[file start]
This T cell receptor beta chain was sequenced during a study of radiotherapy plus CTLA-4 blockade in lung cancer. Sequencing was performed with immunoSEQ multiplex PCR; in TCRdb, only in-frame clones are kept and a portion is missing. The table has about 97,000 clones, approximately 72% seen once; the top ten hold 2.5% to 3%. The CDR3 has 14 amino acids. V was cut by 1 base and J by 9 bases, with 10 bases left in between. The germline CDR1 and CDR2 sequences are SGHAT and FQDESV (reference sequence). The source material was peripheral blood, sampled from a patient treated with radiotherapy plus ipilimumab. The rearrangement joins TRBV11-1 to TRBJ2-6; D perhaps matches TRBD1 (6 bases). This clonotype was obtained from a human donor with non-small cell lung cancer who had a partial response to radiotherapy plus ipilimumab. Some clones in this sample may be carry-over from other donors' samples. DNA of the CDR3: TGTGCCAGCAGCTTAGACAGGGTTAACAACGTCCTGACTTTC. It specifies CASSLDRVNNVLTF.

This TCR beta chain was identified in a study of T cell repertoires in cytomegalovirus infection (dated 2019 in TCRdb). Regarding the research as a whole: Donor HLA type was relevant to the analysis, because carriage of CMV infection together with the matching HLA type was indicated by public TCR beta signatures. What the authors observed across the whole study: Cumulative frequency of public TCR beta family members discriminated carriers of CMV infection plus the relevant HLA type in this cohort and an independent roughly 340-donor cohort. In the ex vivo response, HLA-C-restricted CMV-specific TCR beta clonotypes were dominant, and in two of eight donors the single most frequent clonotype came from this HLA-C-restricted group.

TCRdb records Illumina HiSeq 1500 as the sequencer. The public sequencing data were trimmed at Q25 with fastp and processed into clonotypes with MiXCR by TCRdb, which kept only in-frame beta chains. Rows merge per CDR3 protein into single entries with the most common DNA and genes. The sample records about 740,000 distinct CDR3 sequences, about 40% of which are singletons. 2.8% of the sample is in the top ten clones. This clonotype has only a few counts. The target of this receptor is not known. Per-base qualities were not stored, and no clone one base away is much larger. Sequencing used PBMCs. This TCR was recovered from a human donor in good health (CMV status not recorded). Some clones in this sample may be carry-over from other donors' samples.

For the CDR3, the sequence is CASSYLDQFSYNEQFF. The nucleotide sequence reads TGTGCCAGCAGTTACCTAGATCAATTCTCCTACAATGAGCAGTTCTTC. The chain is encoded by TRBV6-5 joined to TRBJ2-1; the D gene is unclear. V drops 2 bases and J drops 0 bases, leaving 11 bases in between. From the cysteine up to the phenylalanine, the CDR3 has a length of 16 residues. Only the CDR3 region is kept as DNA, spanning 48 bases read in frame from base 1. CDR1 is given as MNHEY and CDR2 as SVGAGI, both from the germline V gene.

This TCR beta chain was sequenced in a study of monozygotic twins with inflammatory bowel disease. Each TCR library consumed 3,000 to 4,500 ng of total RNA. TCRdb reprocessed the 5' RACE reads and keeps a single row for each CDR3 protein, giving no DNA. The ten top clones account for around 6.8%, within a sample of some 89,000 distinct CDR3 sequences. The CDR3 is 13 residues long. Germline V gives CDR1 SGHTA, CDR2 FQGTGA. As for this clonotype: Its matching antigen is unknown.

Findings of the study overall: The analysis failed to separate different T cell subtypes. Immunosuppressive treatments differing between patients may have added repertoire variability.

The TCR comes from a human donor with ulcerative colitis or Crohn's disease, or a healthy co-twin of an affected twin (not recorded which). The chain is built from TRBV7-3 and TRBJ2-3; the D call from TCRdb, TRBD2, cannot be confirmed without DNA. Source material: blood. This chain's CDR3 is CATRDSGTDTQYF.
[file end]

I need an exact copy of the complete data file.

This T cell receptor beta chain was sequenced during a study of radiotherapy plus CTLA-4 blockade in lung cancer. Sequencing was performed with immunoSEQ multiplex PCR; in TCRdb, only in-frame clones are kept and a portion is missing. The table has about 97,000 clones, approximately 72% seen once; the top ten hold 2.5% to 3%. The CDR3 has 14 amino acids. V was cut by 1 base and J by 9 bases, with 10 bases left in between. The germline CDR1 and CDR2 sequences are SGHAT and FQDESV (reference sequence). The source material was peripheral blood, sampled from a patient treated with radiotherapy plus ipilimumab. The rearrangement joins TRBV11-1 to TRBJ2-6; D perhaps matches TRBD1 (6 bases). This clonotype was obtained from a human donor with non-small cell lung cancer who had a partial response to radiotherapy plus ipilimumab. Some clones in this sample may be carry-over from other donors' samples. DNA of the CDR3: TGTGCCAGCAGCTTAGACAGGGTTAACAACGTCCTGACTTTC. It specifies CASSLDRVNNVLTF.

This TCR beta chain was identified in a study of T cell repertoires in cytomegalovirus infection (dated 2019 in TCRdb). Regarding the research as a whole: Donor HLA type was relevant to the analysis, because carriage of CMV infection together with the matching HLA type was indicated by public TCR beta signatures. What the authors observed across the whole study: Cumulative frequency of public TCR beta family members discriminated carriers of CMV infection plus the relevant HLA type in this cohort and an independent roughly 340-donor cohort. In the ex vivo response, HLA-C-restricted CMV-specific TCR beta clonotypes were dominant, and in two of eight donors the single most frequent clonotype came from this HLA-C-restricted group.

TCRdb records Illumina HiSeq 1500 as the sequencer. The public sequencing data were trimmed at Q25 with fastp and processed into clonotypes with MiXCR by TCRdb, which kept only in-frame beta chains. Rows merge per CDR3 protein into single entries with the most common DNA and genes. The sample records about 740,000 distinct CDR3 sequences, about 40% of which are singletons. 2.8% of the sample is in the top ten clones. This clonotype has only a few counts. The target of this receptor is not known. Per-base qualities were not stored, and no clone one base away is much larger. Sequencing used PBMCs. This TCR was recovered from a human donor in good health (CMV status not recorded). Some clones in this sample may be carry-over from other donors' samples.

For the CDR3, the sequence is CASSYLDQFSYNEQFF. The nucleotide sequence reads TGTGCCAGCAGTTACCTAGATCAATTCTCCTACAATGAGCAGTTCTTC. The chain is encoded by TRBV6-5 joined to TRBJ2-1; the D gene is unclear. V drops 2 bases and J drops 0 bases, leaving 11 bases in between. From the cysteine up to the phenylalanine, the CDR3 has a length of 16 residues. Only the CDR3 region is kept as DNA, spanning 48 bases read in frame from base 1. CDR1 is given as MNHEY and CDR2 as SVGAGI, both from the germline V gene.

This TCR beta chain was sequenced in a study of monozygotic twins with inflammatory bowel disease. Each TCR library consumed 3,000 to 4,500 ng of total RNA. TCRdb reprocessed the 5' RACE reads and keeps a single row for each CDR3 protein, giving no DNA. The ten top clones account for around 6.8%, within a sample of some 89,000 distinct CDR3 sequences. The CDR3 is 13 residues long. Germline V gives CDR1 SGHTA, CDR2 FQGTGA. As for this clonotype: Its matching antigen is unknown.

Findings of the study overall: The analysis failed to separate different T cell subtypes. Immunosuppressive treatments differing between patients may have added repertoire variability.

The TCR comes from a human donor with ulcerative colitis or Crohn's disease, or a healthy co-twin of an affected twin (not recorded which). The chain is built from TRBV7-3 and TRBJ2-3; the D call from TCRdb, TRBD2, cannot be confirmed without DNA. Source material: blood. This chain's CDR3 is CATRDSGTDTQYF.